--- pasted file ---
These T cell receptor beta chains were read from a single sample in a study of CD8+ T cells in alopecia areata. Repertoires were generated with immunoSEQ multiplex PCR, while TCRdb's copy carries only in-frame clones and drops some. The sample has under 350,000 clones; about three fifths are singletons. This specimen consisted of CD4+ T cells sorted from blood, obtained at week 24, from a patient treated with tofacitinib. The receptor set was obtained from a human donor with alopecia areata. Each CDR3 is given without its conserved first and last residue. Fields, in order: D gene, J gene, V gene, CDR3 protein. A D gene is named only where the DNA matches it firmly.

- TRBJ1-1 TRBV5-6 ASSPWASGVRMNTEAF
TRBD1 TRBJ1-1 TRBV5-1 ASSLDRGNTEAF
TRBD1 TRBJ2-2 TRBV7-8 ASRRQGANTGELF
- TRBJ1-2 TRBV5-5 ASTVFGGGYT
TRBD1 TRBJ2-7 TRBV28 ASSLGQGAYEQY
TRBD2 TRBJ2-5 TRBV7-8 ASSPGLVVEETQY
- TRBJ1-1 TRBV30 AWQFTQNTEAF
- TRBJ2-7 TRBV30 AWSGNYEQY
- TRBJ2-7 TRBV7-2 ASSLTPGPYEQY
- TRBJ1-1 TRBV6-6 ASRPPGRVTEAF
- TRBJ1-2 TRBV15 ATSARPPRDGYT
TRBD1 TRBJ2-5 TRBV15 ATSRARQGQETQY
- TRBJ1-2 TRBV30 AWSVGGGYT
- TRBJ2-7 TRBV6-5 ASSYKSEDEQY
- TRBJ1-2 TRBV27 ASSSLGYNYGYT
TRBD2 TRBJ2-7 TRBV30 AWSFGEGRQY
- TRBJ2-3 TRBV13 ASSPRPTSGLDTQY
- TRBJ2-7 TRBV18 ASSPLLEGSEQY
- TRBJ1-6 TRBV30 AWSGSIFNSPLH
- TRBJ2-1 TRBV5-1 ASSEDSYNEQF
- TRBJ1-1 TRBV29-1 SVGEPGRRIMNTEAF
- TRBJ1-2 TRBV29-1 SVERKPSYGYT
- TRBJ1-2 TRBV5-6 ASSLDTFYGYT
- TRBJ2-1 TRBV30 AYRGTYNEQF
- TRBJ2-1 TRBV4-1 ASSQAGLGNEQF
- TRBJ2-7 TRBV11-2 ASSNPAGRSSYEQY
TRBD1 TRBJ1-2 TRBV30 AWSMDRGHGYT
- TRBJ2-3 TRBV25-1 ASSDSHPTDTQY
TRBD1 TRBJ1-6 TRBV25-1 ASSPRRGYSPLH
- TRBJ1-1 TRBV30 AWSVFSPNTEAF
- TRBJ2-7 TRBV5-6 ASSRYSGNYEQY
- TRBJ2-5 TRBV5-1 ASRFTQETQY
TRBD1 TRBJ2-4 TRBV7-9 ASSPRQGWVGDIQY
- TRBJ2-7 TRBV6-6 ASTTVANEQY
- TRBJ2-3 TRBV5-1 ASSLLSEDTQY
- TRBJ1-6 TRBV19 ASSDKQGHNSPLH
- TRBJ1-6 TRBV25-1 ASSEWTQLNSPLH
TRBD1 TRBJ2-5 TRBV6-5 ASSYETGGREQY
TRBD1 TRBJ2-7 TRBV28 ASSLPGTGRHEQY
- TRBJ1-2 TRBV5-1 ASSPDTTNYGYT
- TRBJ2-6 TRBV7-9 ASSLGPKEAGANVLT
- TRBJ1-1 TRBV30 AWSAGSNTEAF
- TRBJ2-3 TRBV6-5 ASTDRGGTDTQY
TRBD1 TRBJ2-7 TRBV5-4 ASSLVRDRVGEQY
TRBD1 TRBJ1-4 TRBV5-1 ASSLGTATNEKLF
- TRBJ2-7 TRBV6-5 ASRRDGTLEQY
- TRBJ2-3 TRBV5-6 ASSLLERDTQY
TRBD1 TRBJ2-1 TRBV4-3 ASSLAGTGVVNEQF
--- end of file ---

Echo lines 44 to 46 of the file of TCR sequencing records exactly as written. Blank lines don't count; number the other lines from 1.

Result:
- TRBJ2-3 TRBV6-5 ASTDRGGTDTQY
TRBD1 TRBJ2-7 TRBV5-4 ASSLVRDRVGEQY
TRBD1 TRBJ1-4 TRBV5-1 ASSLGTATNEKLF